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Early spring is a great time to repot houseplants since they’re getting ready to begin their growth spurt.  With the longer days of light and warmer temperatures ahead, plants will just want to grow! Here are a few tips on how to repot indoor plants to ensure they’re be happy and healthy.

How to determine the need?

For houseplants, the best way to verify the need to repot is by taking them out of their pots and examining their roots. I always tell customers that when it comes to plant health, the roots tell you the whole story. Plants with dark, sunken roots are experiencing root decay due to too frequent watering or a lack of oxygen in the root zone. Plants that have a lot of roots spiraling around their root mass, where there’s more root than soil, are root bound.  In either case, placing the plant into a new clean container with fresh, high quality potting mix will greatly improve the health and vigor of the plant.

What size pot?

The secret to success is selecting the right size pot. If your examination determines that your plant has root decay, cut off any bad sections of the root ball with a clean knife and then plant into a pot of the same size or just slightly smaller.  This will encourage the roots to fill the new soil rapidly. Root bound plants should be stepped up an inch or two in diameter depending on their current volume. For example, a small 4” potted plant would go into a 5-inch pot – ½ inch all around in new volume. Larger potted specimens can be increased by two inches. Generally, an additional inch of new soil all around the root ball will suffice. Jumping up to an oversized pot (over potting) may result in plant decline and possible root decay issues. Too much soil slows growth and can lead to root rot.  Other considerations involve pot depth and composition. If your houseplant is in a shallow container, where the height is ¾ its width, select a container that matches those proportions. If your container is ½ its width in height, then try to stick with a matching shape if you can.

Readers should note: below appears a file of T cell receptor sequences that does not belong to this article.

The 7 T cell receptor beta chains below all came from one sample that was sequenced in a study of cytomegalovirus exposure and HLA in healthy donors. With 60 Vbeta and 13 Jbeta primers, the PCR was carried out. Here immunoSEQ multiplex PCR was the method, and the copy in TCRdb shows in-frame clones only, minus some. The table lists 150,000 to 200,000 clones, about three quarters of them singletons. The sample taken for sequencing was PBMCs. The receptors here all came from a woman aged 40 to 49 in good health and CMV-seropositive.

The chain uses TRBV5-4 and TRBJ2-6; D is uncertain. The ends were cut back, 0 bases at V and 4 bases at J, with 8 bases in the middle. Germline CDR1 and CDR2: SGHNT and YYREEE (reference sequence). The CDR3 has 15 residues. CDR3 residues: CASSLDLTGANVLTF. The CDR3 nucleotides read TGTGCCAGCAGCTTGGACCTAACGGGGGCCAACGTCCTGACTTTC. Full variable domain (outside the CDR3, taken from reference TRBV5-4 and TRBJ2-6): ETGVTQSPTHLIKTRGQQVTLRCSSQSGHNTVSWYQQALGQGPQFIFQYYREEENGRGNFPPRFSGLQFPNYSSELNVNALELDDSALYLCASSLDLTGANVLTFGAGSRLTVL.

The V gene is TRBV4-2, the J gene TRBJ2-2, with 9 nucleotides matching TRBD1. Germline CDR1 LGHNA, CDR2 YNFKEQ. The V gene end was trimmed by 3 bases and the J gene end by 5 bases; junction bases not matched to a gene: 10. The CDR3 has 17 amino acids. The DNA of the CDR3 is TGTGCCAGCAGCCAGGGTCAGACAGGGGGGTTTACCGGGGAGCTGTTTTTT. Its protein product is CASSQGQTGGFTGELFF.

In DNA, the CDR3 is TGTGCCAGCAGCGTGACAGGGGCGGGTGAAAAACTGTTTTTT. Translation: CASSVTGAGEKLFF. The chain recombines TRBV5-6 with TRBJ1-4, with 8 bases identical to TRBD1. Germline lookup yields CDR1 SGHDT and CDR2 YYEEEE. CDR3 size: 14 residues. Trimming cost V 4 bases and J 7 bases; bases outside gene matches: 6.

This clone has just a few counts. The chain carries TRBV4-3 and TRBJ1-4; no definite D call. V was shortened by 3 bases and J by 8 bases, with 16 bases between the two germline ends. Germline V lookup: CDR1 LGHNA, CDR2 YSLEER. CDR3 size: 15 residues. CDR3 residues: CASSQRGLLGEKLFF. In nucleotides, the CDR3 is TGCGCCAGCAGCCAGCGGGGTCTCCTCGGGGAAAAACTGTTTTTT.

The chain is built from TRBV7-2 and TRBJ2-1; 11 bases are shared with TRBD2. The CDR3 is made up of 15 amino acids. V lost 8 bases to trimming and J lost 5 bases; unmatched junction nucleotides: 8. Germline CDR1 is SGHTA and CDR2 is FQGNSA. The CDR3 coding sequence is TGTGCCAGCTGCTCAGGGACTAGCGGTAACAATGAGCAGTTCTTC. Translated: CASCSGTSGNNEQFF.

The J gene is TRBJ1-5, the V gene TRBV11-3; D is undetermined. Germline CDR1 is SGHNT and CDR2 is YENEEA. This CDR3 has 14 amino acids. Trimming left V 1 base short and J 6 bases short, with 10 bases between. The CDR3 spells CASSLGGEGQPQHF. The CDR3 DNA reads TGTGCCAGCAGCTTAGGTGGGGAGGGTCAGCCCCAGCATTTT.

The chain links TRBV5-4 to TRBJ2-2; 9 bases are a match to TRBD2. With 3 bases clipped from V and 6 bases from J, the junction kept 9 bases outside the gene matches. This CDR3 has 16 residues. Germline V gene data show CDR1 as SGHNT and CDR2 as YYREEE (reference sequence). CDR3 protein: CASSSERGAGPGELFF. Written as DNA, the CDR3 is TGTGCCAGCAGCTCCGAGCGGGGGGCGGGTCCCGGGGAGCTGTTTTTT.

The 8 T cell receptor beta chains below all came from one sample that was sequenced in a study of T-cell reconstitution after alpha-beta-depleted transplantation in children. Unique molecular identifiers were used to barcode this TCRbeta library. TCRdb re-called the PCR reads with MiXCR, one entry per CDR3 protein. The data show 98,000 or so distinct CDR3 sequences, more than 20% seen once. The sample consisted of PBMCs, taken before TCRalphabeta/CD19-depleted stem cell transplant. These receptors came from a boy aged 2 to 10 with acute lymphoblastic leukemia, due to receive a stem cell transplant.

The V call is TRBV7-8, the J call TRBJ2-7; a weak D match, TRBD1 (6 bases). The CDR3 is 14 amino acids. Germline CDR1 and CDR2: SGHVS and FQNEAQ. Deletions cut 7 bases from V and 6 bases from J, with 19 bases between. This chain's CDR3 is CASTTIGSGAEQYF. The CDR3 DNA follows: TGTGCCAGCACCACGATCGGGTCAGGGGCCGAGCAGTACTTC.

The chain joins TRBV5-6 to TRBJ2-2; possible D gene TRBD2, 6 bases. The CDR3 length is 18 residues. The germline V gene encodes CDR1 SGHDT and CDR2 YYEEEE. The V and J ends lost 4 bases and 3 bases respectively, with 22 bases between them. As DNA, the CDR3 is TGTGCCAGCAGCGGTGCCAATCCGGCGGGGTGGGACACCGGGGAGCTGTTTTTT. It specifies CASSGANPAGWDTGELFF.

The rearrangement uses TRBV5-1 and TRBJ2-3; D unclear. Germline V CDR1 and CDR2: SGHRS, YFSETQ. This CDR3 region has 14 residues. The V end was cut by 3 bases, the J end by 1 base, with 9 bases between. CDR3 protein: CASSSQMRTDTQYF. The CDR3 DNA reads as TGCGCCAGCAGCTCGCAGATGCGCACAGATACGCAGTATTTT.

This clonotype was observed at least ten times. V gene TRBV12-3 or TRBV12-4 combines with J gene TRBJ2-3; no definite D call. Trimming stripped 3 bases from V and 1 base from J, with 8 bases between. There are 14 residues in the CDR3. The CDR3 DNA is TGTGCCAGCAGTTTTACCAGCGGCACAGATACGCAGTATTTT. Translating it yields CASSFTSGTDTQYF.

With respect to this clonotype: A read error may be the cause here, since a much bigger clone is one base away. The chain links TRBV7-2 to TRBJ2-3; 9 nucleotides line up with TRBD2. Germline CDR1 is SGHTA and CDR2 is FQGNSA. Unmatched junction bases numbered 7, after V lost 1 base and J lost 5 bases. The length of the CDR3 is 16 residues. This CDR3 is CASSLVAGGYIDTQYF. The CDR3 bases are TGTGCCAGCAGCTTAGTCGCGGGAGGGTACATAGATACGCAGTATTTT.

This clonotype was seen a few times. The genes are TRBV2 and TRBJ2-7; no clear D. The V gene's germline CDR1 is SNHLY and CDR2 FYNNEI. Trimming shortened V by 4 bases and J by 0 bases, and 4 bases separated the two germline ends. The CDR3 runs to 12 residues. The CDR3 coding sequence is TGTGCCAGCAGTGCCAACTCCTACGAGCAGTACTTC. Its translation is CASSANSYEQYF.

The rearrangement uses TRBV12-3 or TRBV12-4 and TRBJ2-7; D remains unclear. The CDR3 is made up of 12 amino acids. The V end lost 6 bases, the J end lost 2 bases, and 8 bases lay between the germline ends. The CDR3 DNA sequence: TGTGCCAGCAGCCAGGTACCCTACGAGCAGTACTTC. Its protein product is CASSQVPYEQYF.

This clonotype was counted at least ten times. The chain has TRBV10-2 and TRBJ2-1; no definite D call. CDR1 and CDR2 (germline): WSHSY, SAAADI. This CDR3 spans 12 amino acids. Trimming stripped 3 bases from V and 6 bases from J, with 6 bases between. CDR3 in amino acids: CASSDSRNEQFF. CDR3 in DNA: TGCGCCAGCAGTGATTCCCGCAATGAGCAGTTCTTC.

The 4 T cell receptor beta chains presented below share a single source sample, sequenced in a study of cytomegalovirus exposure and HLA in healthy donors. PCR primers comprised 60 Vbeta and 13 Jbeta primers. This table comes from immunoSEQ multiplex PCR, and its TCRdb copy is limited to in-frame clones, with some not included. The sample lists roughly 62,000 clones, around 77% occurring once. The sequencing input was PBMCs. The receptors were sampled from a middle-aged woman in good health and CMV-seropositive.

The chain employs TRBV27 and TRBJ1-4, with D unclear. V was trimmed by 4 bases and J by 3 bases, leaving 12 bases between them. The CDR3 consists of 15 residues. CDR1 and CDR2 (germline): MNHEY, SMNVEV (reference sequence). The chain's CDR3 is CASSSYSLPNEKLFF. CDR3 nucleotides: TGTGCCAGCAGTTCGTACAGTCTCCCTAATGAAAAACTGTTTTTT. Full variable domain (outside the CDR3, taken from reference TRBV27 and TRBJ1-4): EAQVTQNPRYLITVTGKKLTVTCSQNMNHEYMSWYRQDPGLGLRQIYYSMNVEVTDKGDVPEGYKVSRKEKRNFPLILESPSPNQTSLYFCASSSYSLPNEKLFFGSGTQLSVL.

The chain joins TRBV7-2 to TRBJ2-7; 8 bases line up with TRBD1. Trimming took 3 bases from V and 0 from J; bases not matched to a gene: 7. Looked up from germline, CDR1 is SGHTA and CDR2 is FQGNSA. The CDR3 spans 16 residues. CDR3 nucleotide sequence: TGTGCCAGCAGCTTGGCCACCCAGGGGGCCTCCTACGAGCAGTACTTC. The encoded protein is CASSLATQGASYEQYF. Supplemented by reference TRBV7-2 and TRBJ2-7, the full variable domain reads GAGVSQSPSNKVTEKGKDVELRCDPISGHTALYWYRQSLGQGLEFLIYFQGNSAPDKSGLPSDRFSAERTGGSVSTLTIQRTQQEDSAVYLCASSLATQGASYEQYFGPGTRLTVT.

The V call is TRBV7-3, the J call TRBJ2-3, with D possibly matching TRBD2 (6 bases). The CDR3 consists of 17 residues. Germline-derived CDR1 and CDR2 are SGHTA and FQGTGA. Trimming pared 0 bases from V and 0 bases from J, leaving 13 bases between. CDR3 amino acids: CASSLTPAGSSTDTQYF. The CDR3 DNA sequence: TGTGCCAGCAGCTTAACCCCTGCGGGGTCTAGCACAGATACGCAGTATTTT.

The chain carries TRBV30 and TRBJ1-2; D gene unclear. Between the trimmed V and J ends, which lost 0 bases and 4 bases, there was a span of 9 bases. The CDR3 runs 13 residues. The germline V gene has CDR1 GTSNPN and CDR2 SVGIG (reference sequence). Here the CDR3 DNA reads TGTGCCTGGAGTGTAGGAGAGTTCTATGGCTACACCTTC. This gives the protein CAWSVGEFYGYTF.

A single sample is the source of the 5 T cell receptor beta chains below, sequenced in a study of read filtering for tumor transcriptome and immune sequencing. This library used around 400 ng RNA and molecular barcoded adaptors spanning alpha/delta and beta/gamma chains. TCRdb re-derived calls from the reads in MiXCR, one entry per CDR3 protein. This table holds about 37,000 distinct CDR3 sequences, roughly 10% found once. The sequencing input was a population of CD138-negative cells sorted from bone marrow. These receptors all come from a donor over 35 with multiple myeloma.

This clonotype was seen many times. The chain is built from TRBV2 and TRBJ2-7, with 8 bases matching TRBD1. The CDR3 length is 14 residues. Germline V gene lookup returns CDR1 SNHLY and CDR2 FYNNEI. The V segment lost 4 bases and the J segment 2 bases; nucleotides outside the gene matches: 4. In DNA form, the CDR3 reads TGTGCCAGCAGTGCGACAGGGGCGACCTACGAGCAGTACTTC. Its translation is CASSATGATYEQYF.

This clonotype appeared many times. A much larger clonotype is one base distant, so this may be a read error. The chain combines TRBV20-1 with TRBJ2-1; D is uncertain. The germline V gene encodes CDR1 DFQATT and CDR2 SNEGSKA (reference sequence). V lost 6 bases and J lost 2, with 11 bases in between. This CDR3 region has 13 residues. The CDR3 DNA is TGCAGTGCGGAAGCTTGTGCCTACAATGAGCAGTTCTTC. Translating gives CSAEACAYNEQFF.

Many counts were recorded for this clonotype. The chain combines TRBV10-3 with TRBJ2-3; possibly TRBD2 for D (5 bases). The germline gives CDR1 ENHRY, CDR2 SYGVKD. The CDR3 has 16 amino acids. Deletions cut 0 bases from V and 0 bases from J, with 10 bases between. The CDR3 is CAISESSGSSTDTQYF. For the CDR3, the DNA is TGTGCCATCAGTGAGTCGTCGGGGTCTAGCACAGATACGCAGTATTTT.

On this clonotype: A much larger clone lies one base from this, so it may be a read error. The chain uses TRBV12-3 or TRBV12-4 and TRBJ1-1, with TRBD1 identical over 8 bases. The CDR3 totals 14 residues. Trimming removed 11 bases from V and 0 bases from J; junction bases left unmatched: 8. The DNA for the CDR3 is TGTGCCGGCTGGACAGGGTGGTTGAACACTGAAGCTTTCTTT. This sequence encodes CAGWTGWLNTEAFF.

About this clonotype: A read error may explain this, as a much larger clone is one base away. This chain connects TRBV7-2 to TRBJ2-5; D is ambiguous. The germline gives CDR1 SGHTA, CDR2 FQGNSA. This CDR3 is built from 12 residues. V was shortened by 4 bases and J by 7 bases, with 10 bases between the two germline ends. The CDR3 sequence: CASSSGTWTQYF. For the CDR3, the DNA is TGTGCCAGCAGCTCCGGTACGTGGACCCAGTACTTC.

How to repot?

Always use the best quality potting mix you can.  We suggest our own private label Van Putte Potting Mix that comes in a large 1 cubic ft. bag.  It’s a compost-based, blended mixture that has moisture control properties and a mild fertilizer.  It’s excellent for any type of container and can be used indoors and out.  We also like the Espoma line of organic potting mixes.  They’re inoculated with beneficial mycorrhizal fungi which help plants grow. They offer several different mixtures (All Purpose, African Violet, Cactus & Succulent, and Orchid) depending upon your needs.

Before you start, remember to cover any drainage holes with pieces of screening or a disk of landscape fabric cut to fit the bottom of the pot. This keeps the soil in while allowing oxygen to infiltrate and water to drain. Drip coffee filters will work well too.  

Fill your pot with enough soil to elevate your houseplant so the top of its root ball will sit approximately inch below the rim of the container you’ve selected. This facilitates easy top watering.  Remove your plant from its current container and check out the roots. If they’re root bound, take a sharp knife and carefully & shallowly, score the roots ¼ inch deep from top to bottom on opposite sides of the root ball. Two cuts will suffice, there’s no need to “loosen the roots,” these two score marks will cause the roots to grow out into the new soil. Set the root mass down into the new pot and backfill around it, gently firming the soil as you go. Do not compact the soil, just press down enough to allow support of the root ball without collapsing the pore spaces. This allows water to percolate down and oxygen to infiltrate from the top and bottom of the pot.

What kind of pot?

Pot selection is up to you. Glazed ceramic pots with matching saucers (our most popular) are attractive, functional and offered in a myriad of textures, colors and shapes. Clay pots are porous and breath which makes them forgiving for those that tend to water a little too much or too often. Plastic pots are light weight and come in virtually limitless colors, sizes, shapes and styles. The aesthetic look is really up to you; beauty is in the eye of the beholder! Make sure that the container has good drainage and allows the root ball to breathe through the base of the pot.

Let us help!

Stop by Van Putte Gardens and let our green thumb staff assist you with any plant, pot and potting soil questions you may have. We carry hundreds of ceramic pots and saucers as well as an excellent selection of clay and plastic pots. Be sure to check out our private label Van Putte Potting Mix.  This is the soil mix we use in our very own greenhouses!

Written By: Rick Stecher / Horticulturalist

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